Tag: mortgage rates

Home loans will grow 20% on rate cuts: National Housing Bank

24 Oct 2012, ET Bureau.

MUMBAI: Housing finance regulator National Housing Bank expects a growth of 20% in loans this fiscal, up from 17% in 2011-12, with lenders slashing rates and reducing other charges. Mortgage lending business has become competitive with state-run banks aggressively cutting rates and waiving processing fees, besides doing away with the pre-payment penalty, making it easier for borrowers to switch lenders.

“Some banks are very aggressive in terms of lowering of interest rates,” said NHB chairman and managing director RV Verma. “The lowering of base rates and abolition of some of the fees have made the whole environment competitive and, going forward, we do not rule out further price wars among the banks and HFCs (housing finance companies),” Verma said.

Banks have the benefit of lower cost of funds through strong deposit franchise, while HFCs are constrained by higher cost of funds as they borrow from banks and other sources. Verma, however, said the HFCs can succeed by offering personalised service.

“Despite the slowdown in other sectors of the economy, all geographical locations for that matter, the demand for housing loans has been good and sustained, and we are seeing growth of close to 20% this year for 2012-13 as compared with last year’s 17% between banks and HFCs,” he said. NHB plans to disburse close to Rs 17,000 crore as refinance support to banks and housing finance institutions in 2012-13 against Rs 14,400 crore in 2011-12.

Realty share in FDI slumps to 1.94% between April ’09- December ’11

22 May 2012, PTI.

MUMBAI: Owing to global financial crisis, the foreign direct investment (FDI) in the real estate sector between April 2009 and December 2011 (Q1 FY10 and Q3 FY12) declined by a drastic 92 per cent, a recent survey says.

According to a survey by consultancy firm Knight Frank, FDI in real estate declined by 92 per cent and its share in total FDI shrunk from 16.83 per cent to 1.94 per cent during this period.

“Since 2005, 21 realty companies have raised Rs 213.06 billion through initial public offer ( IPO) and follow on public offer ( FPO). Of which Rs 145.74 bn or 68 per cent was raised alone in 2007, post the opening up of FDI in real estate sector. This route of raising money witnessed a slump in the immediate next year due to global financial crisis of 2008,” the survey said.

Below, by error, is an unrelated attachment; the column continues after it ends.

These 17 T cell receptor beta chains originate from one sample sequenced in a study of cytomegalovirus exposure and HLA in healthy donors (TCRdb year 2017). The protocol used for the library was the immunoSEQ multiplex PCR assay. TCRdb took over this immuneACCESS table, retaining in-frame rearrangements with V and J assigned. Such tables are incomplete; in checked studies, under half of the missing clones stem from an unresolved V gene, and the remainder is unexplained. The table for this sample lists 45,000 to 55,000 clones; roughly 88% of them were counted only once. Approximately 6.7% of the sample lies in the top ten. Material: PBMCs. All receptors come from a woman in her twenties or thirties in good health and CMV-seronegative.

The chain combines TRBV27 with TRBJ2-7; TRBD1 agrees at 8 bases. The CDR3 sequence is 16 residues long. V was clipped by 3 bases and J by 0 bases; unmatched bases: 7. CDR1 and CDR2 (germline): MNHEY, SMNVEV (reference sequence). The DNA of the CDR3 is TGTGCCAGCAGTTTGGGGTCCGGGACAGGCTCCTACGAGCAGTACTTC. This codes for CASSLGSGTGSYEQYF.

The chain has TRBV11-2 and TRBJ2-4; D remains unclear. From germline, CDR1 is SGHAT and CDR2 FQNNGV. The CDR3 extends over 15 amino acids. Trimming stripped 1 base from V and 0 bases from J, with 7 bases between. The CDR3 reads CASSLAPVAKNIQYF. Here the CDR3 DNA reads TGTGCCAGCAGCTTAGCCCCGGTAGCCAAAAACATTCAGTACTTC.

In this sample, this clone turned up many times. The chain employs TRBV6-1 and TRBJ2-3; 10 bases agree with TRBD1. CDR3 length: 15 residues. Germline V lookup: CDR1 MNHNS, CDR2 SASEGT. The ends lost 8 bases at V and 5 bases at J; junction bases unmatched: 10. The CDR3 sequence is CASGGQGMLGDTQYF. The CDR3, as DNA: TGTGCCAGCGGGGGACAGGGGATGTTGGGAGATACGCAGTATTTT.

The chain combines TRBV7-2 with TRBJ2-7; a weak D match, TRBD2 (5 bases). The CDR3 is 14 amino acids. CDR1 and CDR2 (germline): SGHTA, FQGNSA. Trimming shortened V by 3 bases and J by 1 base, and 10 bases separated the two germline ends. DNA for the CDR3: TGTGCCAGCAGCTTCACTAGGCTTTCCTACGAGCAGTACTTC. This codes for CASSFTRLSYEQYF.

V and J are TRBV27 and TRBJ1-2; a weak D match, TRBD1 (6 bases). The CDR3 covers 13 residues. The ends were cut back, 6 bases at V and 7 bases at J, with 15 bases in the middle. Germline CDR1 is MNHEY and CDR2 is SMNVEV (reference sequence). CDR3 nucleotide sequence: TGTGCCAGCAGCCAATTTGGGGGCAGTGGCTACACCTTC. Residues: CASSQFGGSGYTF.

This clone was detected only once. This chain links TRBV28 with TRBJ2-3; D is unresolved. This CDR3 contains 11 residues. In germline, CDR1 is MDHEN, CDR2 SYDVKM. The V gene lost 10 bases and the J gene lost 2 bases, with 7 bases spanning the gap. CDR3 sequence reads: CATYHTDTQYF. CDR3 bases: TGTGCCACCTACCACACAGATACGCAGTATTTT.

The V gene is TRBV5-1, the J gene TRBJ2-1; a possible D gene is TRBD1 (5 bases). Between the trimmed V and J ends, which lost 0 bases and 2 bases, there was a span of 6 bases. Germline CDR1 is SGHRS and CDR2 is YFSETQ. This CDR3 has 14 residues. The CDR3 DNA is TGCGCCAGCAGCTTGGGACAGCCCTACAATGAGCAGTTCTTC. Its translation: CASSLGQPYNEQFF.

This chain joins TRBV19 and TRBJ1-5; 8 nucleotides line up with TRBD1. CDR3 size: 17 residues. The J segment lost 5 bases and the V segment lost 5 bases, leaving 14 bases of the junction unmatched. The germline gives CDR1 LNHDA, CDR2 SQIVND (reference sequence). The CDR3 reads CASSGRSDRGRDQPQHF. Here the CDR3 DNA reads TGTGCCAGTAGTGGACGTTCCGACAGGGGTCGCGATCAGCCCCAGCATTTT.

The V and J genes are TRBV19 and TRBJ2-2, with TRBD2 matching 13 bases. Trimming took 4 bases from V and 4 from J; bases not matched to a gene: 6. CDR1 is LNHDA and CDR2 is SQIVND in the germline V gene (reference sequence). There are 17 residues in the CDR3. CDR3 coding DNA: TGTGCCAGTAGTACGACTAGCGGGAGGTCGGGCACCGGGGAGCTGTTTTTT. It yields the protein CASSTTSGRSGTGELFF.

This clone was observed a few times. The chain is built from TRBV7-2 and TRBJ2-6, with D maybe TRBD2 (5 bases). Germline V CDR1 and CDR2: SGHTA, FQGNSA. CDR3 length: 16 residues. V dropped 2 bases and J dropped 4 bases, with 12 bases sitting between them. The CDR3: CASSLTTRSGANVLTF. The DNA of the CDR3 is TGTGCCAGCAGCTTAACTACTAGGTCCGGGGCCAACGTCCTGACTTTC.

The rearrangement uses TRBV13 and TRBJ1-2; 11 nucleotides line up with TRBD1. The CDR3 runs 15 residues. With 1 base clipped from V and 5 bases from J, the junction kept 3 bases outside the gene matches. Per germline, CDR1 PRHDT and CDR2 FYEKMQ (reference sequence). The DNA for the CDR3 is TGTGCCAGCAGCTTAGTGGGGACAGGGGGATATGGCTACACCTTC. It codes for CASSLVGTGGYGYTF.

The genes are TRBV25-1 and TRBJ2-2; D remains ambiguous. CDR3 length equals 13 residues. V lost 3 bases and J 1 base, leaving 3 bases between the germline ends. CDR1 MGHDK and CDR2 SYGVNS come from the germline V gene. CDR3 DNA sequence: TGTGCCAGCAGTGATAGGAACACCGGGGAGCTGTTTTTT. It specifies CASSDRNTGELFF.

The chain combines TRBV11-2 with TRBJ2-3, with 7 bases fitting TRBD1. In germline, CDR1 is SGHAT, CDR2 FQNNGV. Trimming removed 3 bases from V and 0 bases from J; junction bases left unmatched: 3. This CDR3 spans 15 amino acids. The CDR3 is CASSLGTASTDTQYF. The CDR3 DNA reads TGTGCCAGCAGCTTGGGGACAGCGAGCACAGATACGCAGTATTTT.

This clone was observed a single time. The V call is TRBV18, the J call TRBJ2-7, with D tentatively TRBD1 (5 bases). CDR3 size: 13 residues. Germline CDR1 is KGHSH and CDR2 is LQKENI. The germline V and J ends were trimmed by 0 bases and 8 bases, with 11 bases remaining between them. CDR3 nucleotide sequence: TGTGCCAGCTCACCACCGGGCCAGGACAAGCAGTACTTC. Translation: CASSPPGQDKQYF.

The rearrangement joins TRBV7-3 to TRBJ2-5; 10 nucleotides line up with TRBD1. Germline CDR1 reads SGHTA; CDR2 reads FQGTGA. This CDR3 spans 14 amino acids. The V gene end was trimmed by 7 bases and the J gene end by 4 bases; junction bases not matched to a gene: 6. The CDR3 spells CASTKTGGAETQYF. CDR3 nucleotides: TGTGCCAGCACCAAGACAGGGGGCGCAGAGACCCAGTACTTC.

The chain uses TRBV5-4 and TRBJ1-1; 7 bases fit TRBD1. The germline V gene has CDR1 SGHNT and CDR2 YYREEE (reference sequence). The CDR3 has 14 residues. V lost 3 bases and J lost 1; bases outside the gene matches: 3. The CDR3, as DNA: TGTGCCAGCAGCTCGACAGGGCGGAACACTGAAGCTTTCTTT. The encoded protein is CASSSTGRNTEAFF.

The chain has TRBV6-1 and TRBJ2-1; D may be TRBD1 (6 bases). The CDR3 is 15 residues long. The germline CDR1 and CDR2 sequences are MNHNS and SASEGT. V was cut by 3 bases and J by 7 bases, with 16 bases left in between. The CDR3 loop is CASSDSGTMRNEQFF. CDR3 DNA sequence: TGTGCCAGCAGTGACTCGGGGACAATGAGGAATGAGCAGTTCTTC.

The bursting of the US housing bubble, which peaked in 2007, caused the values of securities tied to the US real estate pricing to plummet, damaging financial institutions globally.

This had ripple effects on the Indian economy impacting the Indian real estate sector the most, it said.

The year 2008 had no new issues in the form of IPO/FPO while there was just one issue in 2009. In 2010, post the global crisis, the economy saw some support in terms of stronger UPA government at the centre which helped as many as five promoters to raise Rs 43.12 bn from the public through IPO/FPO route, it said.

However, 2011 witnessed a phenomenon of high property prices, high interest rate and low sales, the report said.

“Dismal corporate earnings growth coupled with a weak employment scenario impacted the realty industry. Funding avenues like IPOs, qualified institutional placement (QIP) and FDI, which were harnessed in the earlier years dried up,” it said.

As a leveraged balance sheet was strained amidst slowing sales, developers resorted to selling land, TDR and non-core assets and some even resorted to pledging promoter equity. Private equity (PE) and high net worth individuals (HNI) money also salvaged the position of the industry.

“Fate of fund flow through IPOs, QIP and PE is also similar. As a result, all hope is stemmed on revival in sales, which is imminent on either a robust economy or lower property price,” it said.

Repo rate cut by RBI would be ineffective: HSBC

15 Jun 2012, Reuters.

NEW DELHI: A cut in India’s repo rate would be “ineffective” given the liquidity deficit in the country, and would be “the wrong medicine” to boost growth, HSBC said in a note on Friday.

“We think deeper structural reforms are needed instead, and soon,” HSBC wrote.

It also warned that inflation pressures will continue “simmering” on the back of a weak rupee and “tight” capacity, despite the fall in oil prices and moderating growth.

HSBC added that it expected RBI “to continue to manage liquidity conditions actively” via open market operations, and did not rule out additional OMOs or cuts in the cash reserve ratio.

The Reserve Bank of India is widely expected to cut the repo rate by 25 basis points at its policy decision on Monday, with views split on whether it will also deliver a cut in the CRR.

Earlier, broking house CLSA said the RBI has “no room” to cut interest rate after WPI inflation was revised upwards in March, making it “a foregone conclusion” that the April and May data will also be revised upwards.

CLSA did not rule out “a small” cut in the cash reserve ratio after WPI core inflation for May was “stable” at 4.8 percent, as per its calculations.

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